where

is the posterior probability of partition \(\boldsymbol b\). The first term of Eq. (6) (the “negative energy”) is minus the average of description length \(\left<\Sigma\right>\), weighted according to the posterior distribution. The second term \(\mathcal{S}\) is the entropy of the posterior distribution, and measures, in a sense, the “quality of fit” of the model: If the posterior is very “peaked”, i.e. dominated by a single partition with a very large probability, the entropy will tend to zero. However, if there are many partitions with similar probabilities — meaning that there is no single partition that describes the network uniquely well — it will take a large value instead.

Since the MCMC algorithm samples partitions from the distribution \(q(\boldsymbol b)\), it can be used to compute \(\left<\Sigma\right>\) easily, simply by averaging the description length values encountered by sampling from the posterior distribution many times.

The computation of the posterior entropy \(\mathcal{S}\), however,
is significantly more difficult, since it involves measuring the precise
value of \(q(\boldsymbol b)\). A direct “brute force” computation of
\(\mathcal{S}\) is implemented via
`collect_partition_histogram()`

and
`microstate_entropy()`

, however this is only
feasible for very small networks. For larger networks, we are forced to
perform approximations. The simplest is a “mean field” one, where we
assume the posterior factorizes as

where

is the marginal group membership distribution of node \(i\). This yields an entropy value given by

This approximation should be seen as an upper bound, since any existing correlation between the nodes (which are ignored here) will yield smaller entropy values.

A more accurate assumption is called the Bethe approximation [mezard-information-2009], and takes into account the correlation between adjacent nodes in the network,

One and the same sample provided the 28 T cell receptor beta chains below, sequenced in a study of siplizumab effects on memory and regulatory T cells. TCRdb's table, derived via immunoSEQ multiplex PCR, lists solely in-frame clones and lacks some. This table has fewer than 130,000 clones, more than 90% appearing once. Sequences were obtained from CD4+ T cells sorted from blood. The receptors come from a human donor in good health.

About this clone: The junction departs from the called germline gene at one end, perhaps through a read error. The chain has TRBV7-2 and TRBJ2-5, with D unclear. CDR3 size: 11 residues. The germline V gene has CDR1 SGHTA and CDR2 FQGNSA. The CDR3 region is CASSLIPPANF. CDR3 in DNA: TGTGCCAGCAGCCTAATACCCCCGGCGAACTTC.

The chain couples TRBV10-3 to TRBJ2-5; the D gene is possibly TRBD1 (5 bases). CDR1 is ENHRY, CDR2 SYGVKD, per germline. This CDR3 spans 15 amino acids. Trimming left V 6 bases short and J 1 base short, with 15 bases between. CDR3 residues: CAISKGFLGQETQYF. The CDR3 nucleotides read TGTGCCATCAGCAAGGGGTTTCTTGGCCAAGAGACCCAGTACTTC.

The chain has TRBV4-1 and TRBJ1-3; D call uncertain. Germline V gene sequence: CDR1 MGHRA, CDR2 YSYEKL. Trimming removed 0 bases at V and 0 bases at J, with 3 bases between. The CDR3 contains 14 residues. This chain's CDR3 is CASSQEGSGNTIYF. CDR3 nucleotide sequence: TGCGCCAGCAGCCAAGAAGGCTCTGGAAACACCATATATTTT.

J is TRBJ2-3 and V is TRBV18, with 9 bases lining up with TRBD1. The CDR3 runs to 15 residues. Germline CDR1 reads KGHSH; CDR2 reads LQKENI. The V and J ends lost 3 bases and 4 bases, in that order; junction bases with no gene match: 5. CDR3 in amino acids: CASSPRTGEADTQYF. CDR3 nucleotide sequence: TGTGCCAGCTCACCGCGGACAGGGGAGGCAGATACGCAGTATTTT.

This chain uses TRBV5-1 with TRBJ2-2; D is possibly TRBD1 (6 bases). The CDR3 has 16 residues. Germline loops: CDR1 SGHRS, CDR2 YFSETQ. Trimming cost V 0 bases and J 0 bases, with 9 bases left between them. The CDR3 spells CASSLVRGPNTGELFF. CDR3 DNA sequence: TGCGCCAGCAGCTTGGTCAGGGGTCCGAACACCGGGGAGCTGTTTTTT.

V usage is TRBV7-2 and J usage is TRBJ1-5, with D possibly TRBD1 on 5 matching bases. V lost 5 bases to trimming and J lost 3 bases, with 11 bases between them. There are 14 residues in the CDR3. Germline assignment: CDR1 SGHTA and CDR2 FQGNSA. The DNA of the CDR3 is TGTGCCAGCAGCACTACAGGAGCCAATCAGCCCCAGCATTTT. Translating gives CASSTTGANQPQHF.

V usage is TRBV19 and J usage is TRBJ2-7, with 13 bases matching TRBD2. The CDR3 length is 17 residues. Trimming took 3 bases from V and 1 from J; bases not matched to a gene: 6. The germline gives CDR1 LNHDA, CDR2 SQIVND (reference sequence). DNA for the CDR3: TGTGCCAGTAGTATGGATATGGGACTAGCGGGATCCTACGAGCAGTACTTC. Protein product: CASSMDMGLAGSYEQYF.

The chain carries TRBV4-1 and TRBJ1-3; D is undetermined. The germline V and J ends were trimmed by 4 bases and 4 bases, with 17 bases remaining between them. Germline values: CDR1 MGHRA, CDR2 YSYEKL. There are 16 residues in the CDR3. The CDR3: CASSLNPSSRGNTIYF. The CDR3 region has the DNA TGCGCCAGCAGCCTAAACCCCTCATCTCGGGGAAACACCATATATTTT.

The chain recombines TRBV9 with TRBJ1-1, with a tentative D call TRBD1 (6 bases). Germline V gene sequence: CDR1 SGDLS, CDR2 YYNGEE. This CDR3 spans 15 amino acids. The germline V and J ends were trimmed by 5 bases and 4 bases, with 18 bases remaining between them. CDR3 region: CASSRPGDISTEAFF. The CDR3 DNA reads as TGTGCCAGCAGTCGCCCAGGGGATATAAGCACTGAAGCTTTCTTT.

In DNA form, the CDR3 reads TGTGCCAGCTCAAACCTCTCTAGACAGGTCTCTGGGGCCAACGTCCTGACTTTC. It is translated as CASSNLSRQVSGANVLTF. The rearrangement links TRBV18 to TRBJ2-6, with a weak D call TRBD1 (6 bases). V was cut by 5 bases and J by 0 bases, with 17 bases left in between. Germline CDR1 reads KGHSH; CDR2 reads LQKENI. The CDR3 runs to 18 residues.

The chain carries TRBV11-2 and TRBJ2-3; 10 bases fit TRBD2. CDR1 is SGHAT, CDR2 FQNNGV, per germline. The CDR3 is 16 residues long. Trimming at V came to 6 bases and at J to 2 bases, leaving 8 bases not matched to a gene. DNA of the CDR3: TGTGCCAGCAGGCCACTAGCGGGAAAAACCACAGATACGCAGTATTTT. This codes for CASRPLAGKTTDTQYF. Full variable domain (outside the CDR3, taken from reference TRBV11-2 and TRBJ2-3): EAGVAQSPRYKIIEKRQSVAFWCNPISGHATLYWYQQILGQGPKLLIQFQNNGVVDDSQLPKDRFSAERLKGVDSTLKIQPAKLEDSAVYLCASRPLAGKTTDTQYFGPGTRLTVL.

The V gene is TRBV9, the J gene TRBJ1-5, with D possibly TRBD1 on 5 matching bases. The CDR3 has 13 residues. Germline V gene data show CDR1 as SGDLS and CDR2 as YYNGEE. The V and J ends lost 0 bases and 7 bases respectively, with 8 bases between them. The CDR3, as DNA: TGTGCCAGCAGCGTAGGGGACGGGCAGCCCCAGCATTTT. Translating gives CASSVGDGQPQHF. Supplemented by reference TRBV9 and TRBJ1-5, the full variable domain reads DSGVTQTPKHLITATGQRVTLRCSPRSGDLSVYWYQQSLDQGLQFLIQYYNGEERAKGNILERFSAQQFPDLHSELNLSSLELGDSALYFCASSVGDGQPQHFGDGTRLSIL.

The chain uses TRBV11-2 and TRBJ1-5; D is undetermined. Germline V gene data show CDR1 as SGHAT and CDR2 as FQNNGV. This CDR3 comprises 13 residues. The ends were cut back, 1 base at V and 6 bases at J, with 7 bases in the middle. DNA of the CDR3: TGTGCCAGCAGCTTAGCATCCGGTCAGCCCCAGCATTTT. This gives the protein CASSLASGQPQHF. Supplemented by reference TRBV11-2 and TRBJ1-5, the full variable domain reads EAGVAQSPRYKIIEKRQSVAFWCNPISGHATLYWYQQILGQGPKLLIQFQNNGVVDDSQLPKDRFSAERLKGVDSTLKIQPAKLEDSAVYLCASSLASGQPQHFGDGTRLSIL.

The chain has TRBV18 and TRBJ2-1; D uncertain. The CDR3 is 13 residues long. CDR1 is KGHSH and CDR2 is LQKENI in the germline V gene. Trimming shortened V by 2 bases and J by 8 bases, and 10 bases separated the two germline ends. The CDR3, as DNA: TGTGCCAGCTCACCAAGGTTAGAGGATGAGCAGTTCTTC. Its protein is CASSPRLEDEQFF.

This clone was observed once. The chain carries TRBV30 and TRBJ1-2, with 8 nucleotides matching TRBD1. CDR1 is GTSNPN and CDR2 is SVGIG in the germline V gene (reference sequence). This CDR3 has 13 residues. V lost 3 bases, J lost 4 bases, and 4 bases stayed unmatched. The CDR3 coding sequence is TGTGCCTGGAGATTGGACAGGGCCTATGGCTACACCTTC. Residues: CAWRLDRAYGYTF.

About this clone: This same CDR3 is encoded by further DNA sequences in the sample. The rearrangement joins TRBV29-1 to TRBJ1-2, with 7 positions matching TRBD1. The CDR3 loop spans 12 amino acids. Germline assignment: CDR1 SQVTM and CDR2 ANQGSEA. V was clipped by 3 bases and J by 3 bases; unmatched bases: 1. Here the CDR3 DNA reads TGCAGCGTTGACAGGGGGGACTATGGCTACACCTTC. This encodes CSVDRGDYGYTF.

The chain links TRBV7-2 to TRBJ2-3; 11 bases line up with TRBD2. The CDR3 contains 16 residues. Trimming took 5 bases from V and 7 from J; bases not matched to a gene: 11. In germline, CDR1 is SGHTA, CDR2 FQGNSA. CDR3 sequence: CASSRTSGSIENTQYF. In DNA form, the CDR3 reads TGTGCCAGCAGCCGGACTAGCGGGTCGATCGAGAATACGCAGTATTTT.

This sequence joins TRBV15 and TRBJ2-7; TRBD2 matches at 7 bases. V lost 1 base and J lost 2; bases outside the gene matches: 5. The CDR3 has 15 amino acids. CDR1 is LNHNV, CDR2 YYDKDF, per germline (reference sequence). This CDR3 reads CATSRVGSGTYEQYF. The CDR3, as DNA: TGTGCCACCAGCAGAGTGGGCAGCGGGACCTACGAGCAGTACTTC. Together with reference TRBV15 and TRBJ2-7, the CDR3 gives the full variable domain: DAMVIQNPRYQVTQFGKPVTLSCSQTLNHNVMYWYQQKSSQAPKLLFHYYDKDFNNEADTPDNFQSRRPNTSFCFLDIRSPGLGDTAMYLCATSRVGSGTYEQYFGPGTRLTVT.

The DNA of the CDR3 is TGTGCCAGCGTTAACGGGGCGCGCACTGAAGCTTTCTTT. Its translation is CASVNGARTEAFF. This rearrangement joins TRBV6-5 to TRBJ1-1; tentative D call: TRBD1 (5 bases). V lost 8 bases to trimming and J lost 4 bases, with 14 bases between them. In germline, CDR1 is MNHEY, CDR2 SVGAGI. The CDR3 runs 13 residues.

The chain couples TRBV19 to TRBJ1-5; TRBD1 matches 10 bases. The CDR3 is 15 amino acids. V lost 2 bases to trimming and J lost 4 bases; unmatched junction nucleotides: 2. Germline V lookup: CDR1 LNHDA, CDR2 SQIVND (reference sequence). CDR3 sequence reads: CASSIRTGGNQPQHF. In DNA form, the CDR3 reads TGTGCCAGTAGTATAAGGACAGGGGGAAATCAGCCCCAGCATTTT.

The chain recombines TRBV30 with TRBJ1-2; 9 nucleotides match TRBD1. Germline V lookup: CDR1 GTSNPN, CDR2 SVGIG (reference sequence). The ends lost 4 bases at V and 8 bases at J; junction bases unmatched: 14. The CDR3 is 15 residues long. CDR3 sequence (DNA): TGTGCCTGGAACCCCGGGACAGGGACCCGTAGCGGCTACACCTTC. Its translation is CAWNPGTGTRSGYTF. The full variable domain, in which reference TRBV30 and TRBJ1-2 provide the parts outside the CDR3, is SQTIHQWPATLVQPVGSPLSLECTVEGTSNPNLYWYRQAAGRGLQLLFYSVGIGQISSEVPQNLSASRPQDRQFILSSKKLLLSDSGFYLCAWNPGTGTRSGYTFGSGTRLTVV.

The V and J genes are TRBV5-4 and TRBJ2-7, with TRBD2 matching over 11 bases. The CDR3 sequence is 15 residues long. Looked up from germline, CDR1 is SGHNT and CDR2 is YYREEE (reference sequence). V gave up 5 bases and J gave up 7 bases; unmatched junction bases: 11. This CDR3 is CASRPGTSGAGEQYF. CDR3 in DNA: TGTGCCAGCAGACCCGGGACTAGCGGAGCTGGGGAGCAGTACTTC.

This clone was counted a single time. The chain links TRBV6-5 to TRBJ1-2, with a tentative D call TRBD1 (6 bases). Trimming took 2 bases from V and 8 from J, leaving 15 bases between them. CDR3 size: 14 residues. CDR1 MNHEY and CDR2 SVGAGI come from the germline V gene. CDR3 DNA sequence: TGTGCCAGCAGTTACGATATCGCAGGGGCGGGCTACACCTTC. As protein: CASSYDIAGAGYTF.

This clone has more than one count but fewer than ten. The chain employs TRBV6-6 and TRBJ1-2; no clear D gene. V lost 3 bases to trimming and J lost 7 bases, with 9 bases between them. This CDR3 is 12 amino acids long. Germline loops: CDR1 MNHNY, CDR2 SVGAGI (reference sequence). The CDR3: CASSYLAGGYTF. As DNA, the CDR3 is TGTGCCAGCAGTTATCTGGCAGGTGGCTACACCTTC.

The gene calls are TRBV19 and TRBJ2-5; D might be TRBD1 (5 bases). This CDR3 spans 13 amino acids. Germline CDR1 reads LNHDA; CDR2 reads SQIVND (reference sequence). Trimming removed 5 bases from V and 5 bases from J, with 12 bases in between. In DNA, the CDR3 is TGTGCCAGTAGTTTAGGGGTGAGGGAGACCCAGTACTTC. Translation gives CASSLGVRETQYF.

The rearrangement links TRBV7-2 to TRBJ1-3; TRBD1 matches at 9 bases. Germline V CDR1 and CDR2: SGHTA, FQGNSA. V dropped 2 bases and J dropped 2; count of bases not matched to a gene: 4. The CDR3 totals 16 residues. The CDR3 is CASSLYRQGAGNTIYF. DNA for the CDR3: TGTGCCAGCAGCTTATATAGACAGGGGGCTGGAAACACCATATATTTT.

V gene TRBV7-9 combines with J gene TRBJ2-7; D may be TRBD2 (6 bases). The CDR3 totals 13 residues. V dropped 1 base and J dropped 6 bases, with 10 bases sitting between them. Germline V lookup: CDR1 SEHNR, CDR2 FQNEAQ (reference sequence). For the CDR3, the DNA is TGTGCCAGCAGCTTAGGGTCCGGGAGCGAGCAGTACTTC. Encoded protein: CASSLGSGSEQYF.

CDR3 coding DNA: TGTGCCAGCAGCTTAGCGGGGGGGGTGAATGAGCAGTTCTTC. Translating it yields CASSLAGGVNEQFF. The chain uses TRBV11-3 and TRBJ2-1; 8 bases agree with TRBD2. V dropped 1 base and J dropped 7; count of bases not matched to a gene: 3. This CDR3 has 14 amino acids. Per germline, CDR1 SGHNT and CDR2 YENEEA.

where \(A_{ij}\) is the adjacency matrix, \(k_i\) is the degree of node \(i\), and

is the joint group membership distribution of nodes \(i\) and \(j\) (a.k.a. the edge marginals). This yields an entropy value given by

Typically, this approximation yields smaller values than the mean field one, and is generally considered to be superior. However, formally, it depends on the graph being sufficiently locally “tree-like”, and the posterior being indeed strongly correlated with the adjacency matrix itself — two characteristics which do not hold in general. Although the approximation often gives reasonable results even when these conditions do not strictly hold, in some situations when they are strongly violated this approach can yield meaningless values, such as a negative entropy. Therefore, it is useful to compare both approaches whenever possible.

With these approximations, it possible to estimate the full model
evidence efficiently, as we show below, using
`collect_vertex_marginals()`

,
`collect_edge_marginals()`

,
`mf_entropy()`

and
`bethe_entropy()`

.

```
g = gt.collection.data["lesmis"]
for deg_corr in [True, False]:
state = gt.minimize_blockmodel_dl(g, deg_corr=deg_corr) # Initialize the Markov
# chain from the "ground
# state"
state = state.copy(B=g.num_vertices())
dls = [] # description length history
vm = None # vertex marginals
em = None # edge marginals
def collect_marginals(s):
global vm, em
vm = s.collect_vertex_marginals(vm)
em = s.collect_edge_marginals(em)
dls.append(s.entropy())
# Now we collect the marginal distributions for exactly 200,000 sweeps
gt.mcmc_equilibrate(state, force_niter=20000, mcmc_args=dict(niter=10),
callback=collect_marginals)
S_mf = gt.mf_entropy(g, vm)
S_bethe = gt.bethe_entropy(g, em)[0]
L = -mean(dls)
print("Model evidence for deg_corr = %s:" % deg_corr,
L + S_mf, "(mean field),", L + S_bethe, "(Bethe)")
```

```
Model evidence for deg_corr = True: -588.9373... (mean field), -749.3004... (Bethe)
Model evidence for deg_corr = False: -593.393... (mean field), -709.6448... (Bethe)
```

If we consider the more accurate approximation, the outcome shows a preference for the non-degree-corrected model.

When using the nested model, the approach is entirely analogous. The only difference now is that we have a hierarchical partition \(\{\boldsymbol b_l\}\) in the equations above, instead of simply \(\boldsymbol b\). In order to make the approach tractable, we assume the factorization

where \(q_l(\boldsymbol b_l)\) is the marginal posterior for the partition at level \(l\). For \(q_0(\boldsymbol b_0)\) we may use again either the mean-field or Bethe approximations, however for \(l>0\) only the mean-field approximation is applicable, since the adjacency matrix of the higher layers is not constant. We show below the approach for the same network, using the nested model.